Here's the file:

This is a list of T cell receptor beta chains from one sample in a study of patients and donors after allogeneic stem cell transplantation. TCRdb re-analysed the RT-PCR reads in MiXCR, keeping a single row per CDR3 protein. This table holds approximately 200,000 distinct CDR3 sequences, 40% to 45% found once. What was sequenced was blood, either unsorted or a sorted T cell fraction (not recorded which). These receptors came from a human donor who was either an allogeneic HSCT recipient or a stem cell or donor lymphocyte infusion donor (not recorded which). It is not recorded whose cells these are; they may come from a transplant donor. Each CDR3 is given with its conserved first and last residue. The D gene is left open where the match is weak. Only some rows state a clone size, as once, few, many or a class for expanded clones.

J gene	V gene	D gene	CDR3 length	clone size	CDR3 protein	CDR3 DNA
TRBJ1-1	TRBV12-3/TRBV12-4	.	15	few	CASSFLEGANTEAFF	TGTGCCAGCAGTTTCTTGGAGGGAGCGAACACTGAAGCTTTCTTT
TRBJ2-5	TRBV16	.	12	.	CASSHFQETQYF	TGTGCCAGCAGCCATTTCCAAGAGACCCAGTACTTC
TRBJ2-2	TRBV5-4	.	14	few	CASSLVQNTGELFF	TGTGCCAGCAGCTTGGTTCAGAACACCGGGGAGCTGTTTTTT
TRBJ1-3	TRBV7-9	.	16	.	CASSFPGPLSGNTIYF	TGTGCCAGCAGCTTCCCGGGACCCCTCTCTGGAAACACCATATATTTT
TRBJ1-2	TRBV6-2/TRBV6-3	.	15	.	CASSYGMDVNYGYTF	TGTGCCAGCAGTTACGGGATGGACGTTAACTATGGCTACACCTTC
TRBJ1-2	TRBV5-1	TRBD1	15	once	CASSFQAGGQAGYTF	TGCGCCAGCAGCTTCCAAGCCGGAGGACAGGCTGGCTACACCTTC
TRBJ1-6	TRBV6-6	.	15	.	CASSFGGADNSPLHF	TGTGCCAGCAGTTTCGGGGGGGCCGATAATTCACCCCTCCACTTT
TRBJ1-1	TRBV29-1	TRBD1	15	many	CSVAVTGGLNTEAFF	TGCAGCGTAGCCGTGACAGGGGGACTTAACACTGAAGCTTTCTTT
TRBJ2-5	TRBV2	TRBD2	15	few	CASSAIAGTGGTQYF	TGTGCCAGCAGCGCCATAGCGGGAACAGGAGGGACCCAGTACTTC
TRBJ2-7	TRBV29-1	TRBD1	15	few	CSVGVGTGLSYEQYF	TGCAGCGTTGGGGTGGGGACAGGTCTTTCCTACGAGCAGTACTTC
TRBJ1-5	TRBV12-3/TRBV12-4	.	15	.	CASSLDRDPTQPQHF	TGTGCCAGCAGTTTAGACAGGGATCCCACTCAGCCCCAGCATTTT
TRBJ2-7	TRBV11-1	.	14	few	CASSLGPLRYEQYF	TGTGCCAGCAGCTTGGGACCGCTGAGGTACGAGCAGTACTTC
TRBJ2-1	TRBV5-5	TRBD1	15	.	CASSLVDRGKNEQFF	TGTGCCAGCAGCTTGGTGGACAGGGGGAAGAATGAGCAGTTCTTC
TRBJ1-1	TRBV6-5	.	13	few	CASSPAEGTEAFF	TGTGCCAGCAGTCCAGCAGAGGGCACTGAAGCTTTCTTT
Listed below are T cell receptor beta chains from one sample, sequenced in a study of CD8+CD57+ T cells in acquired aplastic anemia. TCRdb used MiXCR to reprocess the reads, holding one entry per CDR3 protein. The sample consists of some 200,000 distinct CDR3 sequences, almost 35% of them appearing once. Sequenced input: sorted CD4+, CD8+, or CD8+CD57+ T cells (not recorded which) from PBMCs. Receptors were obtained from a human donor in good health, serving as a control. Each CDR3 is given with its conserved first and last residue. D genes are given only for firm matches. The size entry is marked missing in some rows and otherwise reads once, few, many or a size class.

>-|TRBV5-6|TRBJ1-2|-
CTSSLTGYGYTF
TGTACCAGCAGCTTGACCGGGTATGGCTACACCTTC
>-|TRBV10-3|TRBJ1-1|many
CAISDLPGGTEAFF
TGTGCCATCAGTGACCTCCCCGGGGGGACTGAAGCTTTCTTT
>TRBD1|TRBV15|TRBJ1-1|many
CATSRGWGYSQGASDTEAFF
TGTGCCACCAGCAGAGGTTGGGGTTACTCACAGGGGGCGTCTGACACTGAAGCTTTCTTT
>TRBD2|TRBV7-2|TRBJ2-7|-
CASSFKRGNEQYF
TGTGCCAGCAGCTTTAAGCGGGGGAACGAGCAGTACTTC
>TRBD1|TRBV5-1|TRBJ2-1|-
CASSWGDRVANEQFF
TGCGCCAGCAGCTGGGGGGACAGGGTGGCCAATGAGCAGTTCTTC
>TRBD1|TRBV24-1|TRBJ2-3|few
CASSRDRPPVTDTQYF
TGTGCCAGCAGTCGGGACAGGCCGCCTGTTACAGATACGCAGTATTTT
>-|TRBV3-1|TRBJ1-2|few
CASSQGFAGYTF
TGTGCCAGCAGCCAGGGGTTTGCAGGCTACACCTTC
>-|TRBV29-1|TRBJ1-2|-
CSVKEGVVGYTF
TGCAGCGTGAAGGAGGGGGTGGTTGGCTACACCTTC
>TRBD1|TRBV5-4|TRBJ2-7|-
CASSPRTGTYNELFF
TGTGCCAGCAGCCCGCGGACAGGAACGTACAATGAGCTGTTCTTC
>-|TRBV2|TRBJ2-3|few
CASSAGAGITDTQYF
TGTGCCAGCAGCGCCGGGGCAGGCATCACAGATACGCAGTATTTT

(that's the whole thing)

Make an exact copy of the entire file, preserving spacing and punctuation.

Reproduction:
This is a list of T cell receptor beta chains from one sample in a study of patients and donors after allogeneic stem cell transplantation. TCRdb re-analysed the RT-PCR reads in MiXCR, keeping a single row per CDR3 protein. This table holds approximately 200,000 distinct CDR3 sequences, 40% to 45% found once. What was sequenced was blood, either unsorted or a sorted T cell fraction (not recorded which). These receptors came from a human donor who was either an allogeneic HSCT recipient or a stem cell or donor lymphocyte infusion donor (not recorded which). It is not recorded whose cells these are; they may come from a transplant donor. Each CDR3 is given with its conserved first and last residue. The D gene is left open where the match is weak. Only some rows state a clone size, as once, few, many or a class for expanded clones.

J gene	V gene	D gene	CDR3 length	clone size	CDR3 protein	CDR3 DNA
TRBJ1-1	TRBV12-3/TRBV12-4	.	15	few	CASSFLEGANTEAFF	TGTGCCAGCAGTTTCTTGGAGGGAGCGAACACTGAAGCTTTCTTT
TRBJ2-5	TRBV16	.	12	.	CASSHFQETQYF	TGTGCCAGCAGCCATTTCCAAGAGACCCAGTACTTC
TRBJ2-2	TRBV5-4	.	14	few	CASSLVQNTGELFF	TGTGCCAGCAGCTTGGTTCAGAACACCGGGGAGCTGTTTTTT
TRBJ1-3	TRBV7-9	.	16	.	CASSFPGPLSGNTIYF	TGTGCCAGCAGCTTCCCGGGACCCCTCTCTGGAAACACCATATATTTT
TRBJ1-2	TRBV6-2/TRBV6-3	.	15	.	CASSYGMDVNYGYTF	TGTGCCAGCAGTTACGGGATGGACGTTAACTATGGCTACACCTTC
TRBJ1-2	TRBV5-1	TRBD1	15	once	CASSFQAGGQAGYTF	TGCGCCAGCAGCTTCCAAGCCGGAGGACAGGCTGGCTACACCTTC
TRBJ1-6	TRBV6-6	.	15	.	CASSFGGADNSPLHF	TGTGCCAGCAGTTTCGGGGGGGCCGATAATTCACCCCTCCACTTT
TRBJ1-1	TRBV29-1	TRBD1	15	many	CSVAVTGGLNTEAFF	TGCAGCGTAGCCGTGACAGGGGGACTTAACACTGAAGCTTTCTTT
TRBJ2-5	TRBV2	TRBD2	15	few	CASSAIAGTGGTQYF	TGTGCCAGCAGCGCCATAGCGGGAACAGGAGGGACCCAGTACTTC
TRBJ2-7	TRBV29-1	TRBD1	15	few	CSVGVGTGLSYEQYF	TGCAGCGTTGGGGTGGGGACAGGTCTTTCCTACGAGCAGTACTTC
TRBJ1-5	TRBV12-3/TRBV12-4	.	15	.	CASSLDRDPTQPQHF	TGTGCCAGCAGTTTAGACAGGGATCCCACTCAGCCCCAGCATTTT
TRBJ2-7	TRBV11-1	.	14	few	CASSLGPLRYEQYF	TGTGCCAGCAGCTTGGGACCGCTGAGGTACGAGCAGTACTTC
TRBJ2-1	TRBV5-5	TRBD1	15	.	CASSLVDRGKNEQFF	TGTGCCAGCAGCTTGGTGGACAGGGGGAAGAATGAGCAGTTCTTC
TRBJ1-1	TRBV6-5	.	13	few	CASSPAEGTEAFF	TGTGCCAGCAGTCCAGCAGAGGGCACTGAAGCTTTCTTT
Listed below are T cell receptor beta chains from one sample, sequenced in a study of CD8+CD57+ T cells in acquired aplastic anemia. TCRdb used MiXCR to reprocess the reads, holding one entry per CDR3 protein. The sample consists of some 200,000 distinct CDR3 sequences, almost 35% of them appearing once. Sequenced input: sorted CD4+, CD8+, or CD8+CD57+ T cells (not recorded which) from PBMCs. Receptors were obtained from a human donor in good health, serving as a control. Each CDR3 is given with its conserved first and last residue. D genes are given only for firm matches. The size entry is marked missing in some rows and otherwise reads once, few, many or a size class.

>-|TRBV5-6|TRBJ1-2|-
CTSSLTGYGYTF
TGTACCAGCAGCTTGACCGGGTATGGCTACACCTTC
>-|TRBV10-3|TRBJ1-1|many
CAISDLPGGTEAFF
TGTGCCATCAGTGACCTCCCCGGGGGGACTGAAGCTTTCTTT
>TRBD1|TRBV15|TRBJ1-1|many
CATSRGWGYSQGASDTEAFF
TGTGCCACCAGCAGAGGTTGGGGTTACTCACAGGGGGCGTCTGACACTGAAGCTTTCTTT
>TRBD2|TRBV7-2|TRBJ2-7|-
CASSFKRGNEQYF
TGTGCCAGCAGCTTTAAGCGGGGGAACGAGCAGTACTTC
>TRBD1|TRBV5-1|TRBJ2-1|-
CASSWGDRVANEQFF
TGCGCCAGCAGCTGGGGGGACAGGGTGGCCAATGAGCAGTTCTTC
>TRBD1|TRBV24-1|TRBJ2-3|few
CASSRDRPPVTDTQYF
TGTGCCAGCAGTCGGGACAGGCCGCCTGTTACAGATACGCAGTATTTT
>-|TRBV3-1|TRBJ1-2|few
CASSQGFAGYTF
TGTGCCAGCAGCCAGGGGTTTGCAGGCTACACCTTC
>-|TRBV29-1|TRBJ1-2|-
CSVKEGVVGYTF
TGCAGCGTGAAGGAGGGGGTGGTTGGCTACACCTTC
>TRBD1|TRBV5-4|TRBJ2-7|-
CASSPRTGTYNELFF
TGTGCCAGCAGCCCGCGGACAGGAACGTACAATGAGCTGTTCTTC
>-|TRBV2|TRBJ2-3|few
CASSAGAGITDTQYF
TGTGCCAGCAGCGCCGGGGCAGGCATCACAGATACGCAGTATTTT